Microsoft announced a plan to pay for clients’ lawsuits if they are sued for copyright infringement for data used to train its AI engines.
With $11 billion already invested in its partnership with OpenAI, Microsoft is aggressively attacking one of the primary fears that many business leaders cite for caution when looking to implement AI.
This announcement comes one day after Microsoft and OpenAI were hit with their second class action lawsuit this year alleging that OpenAI illegally scraped data from millions of web pages containing personal or copyrighted information.
The company calls the plan its Copilot Copyright Commitment which extends existing copyright protection for its AI products to include language indemnifying its clients for IP infringement via these same tools.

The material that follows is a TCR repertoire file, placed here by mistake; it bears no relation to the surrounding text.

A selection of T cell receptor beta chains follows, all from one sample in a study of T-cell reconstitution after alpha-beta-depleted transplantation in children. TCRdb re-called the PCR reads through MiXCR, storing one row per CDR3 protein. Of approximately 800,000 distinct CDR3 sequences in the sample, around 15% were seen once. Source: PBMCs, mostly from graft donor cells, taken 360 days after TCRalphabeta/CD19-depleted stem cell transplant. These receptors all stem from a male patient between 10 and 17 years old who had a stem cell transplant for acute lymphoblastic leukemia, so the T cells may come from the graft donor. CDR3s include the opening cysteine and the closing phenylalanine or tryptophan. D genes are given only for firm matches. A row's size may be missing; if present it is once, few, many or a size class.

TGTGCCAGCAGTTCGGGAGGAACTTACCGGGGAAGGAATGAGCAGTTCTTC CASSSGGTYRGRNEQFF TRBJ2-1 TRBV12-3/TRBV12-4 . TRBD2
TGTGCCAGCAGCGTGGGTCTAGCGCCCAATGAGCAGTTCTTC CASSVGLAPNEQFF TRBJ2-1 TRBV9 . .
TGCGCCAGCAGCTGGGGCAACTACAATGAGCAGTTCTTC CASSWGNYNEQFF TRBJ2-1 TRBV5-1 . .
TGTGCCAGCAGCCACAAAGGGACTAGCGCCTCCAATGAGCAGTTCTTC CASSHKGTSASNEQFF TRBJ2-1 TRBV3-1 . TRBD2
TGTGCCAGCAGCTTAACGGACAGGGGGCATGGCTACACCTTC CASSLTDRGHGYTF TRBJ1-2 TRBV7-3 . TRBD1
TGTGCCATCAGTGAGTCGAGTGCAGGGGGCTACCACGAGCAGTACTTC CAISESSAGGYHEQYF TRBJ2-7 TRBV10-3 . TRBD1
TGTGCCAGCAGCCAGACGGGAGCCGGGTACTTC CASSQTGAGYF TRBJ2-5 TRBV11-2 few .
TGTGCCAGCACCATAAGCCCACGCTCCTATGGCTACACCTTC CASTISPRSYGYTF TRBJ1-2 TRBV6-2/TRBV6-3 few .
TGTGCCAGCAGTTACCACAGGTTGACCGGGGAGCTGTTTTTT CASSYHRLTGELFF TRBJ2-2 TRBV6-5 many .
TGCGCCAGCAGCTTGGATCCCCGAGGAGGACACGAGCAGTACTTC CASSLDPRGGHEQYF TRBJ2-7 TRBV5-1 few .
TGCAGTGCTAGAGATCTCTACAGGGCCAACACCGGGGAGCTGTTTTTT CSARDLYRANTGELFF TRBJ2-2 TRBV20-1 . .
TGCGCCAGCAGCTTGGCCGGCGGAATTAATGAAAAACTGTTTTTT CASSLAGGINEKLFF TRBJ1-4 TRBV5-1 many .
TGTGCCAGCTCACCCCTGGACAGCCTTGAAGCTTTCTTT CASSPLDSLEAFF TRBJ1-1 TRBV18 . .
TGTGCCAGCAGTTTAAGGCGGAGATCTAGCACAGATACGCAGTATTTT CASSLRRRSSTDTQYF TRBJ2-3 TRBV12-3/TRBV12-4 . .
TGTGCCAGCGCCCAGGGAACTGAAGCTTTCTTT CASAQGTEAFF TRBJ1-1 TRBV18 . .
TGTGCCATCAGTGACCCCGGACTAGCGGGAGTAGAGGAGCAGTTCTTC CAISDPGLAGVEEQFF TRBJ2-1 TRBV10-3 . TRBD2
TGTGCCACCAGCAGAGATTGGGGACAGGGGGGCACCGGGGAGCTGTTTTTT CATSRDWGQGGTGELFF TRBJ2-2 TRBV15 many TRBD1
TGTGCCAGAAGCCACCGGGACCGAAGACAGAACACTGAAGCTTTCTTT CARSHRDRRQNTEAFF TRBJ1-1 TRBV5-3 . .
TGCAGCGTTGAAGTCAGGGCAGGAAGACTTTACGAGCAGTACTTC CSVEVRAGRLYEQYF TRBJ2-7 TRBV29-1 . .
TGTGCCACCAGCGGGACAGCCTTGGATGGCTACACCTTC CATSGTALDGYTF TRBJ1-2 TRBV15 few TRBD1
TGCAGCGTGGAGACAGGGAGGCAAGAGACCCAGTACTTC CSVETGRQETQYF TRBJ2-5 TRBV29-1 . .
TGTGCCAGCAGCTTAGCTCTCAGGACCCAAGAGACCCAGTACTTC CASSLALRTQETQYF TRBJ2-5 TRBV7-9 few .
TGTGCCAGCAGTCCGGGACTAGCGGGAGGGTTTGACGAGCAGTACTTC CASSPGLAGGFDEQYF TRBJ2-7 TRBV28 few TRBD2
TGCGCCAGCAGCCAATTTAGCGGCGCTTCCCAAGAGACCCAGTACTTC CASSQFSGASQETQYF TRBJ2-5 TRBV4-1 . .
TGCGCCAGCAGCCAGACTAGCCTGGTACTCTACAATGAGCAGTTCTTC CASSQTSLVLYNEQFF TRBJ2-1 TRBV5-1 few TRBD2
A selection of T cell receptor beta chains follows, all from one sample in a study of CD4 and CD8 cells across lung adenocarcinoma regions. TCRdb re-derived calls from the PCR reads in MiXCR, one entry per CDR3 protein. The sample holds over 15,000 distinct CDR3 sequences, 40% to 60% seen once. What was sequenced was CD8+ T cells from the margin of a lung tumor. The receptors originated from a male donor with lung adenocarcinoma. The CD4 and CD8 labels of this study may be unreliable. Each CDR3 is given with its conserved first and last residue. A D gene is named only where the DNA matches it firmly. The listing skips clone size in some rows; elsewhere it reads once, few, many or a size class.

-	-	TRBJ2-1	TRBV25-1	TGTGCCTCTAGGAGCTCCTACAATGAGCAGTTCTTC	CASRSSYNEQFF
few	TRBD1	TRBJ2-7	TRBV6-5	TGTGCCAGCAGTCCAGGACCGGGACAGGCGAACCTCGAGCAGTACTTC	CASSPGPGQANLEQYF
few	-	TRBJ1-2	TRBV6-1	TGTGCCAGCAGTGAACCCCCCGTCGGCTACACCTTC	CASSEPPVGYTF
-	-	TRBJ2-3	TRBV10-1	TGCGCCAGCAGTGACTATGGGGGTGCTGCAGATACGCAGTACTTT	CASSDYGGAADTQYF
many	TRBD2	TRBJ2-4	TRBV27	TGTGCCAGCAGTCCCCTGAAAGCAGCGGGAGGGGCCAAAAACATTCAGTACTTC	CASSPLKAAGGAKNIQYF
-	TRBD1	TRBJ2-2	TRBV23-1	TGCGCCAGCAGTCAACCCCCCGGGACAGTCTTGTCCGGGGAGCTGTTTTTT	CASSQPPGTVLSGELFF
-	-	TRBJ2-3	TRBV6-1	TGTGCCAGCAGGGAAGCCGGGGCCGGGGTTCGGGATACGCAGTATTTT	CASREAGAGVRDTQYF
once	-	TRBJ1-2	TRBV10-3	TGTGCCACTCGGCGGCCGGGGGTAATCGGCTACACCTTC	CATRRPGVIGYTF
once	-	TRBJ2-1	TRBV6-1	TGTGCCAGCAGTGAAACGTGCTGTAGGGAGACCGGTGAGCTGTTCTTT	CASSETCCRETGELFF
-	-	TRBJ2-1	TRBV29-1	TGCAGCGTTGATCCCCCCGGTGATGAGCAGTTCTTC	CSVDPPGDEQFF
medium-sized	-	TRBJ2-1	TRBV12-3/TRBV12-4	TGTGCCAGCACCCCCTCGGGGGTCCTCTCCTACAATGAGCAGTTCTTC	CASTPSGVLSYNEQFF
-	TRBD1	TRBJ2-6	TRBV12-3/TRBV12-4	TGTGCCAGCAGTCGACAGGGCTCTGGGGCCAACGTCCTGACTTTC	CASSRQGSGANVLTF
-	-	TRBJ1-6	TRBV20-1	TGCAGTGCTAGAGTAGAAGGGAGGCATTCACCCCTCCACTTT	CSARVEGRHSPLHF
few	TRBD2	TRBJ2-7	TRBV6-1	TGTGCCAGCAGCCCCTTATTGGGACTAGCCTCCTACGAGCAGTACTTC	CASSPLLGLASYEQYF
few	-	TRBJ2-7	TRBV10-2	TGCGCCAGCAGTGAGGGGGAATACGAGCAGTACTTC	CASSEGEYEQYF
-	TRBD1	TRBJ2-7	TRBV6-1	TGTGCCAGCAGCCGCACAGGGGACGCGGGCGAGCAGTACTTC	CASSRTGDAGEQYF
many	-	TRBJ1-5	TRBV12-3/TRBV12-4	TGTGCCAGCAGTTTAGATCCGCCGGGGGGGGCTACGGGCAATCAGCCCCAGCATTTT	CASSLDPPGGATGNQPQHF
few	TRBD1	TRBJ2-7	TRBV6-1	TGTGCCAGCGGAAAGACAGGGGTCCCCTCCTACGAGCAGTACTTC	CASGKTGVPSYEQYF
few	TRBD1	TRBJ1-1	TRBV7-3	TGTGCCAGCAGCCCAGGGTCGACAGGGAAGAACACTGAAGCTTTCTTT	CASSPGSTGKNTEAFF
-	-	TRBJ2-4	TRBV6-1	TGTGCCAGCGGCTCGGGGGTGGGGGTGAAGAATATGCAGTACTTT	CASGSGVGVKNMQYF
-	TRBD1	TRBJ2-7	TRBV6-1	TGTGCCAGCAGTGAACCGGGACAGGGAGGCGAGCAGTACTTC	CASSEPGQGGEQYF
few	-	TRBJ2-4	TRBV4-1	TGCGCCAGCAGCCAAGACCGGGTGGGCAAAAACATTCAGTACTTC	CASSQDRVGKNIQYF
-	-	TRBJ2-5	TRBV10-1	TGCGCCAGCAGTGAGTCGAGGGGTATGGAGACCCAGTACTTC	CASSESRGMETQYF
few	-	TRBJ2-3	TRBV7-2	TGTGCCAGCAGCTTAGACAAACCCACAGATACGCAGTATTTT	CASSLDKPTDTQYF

Microsoft has gone all in pursuing a strategy backed by ChatGPT through its popular Azure platform and offering secure generative AI through a stateless connection to the OpenAI backbone.
The stakes are very high, with McKinsey & Company predicting that generative AI will add as much as $4.4 Trillion dollars to the global economy making CEOs globally sit up and take note.
But issues like IP usage and the possibility of government regulatory oversight threaten to throttle back the wider use of AI within businesses worldwide.
The class action lawsuits will be difficult and costly to prove but are an annoyance that Microsoft and other vendors can ill afford in the sprint to win the AI wars.
Microsoft is projecting confidence with its announcement today that it has the traps necessary to remove any content protected under copyright.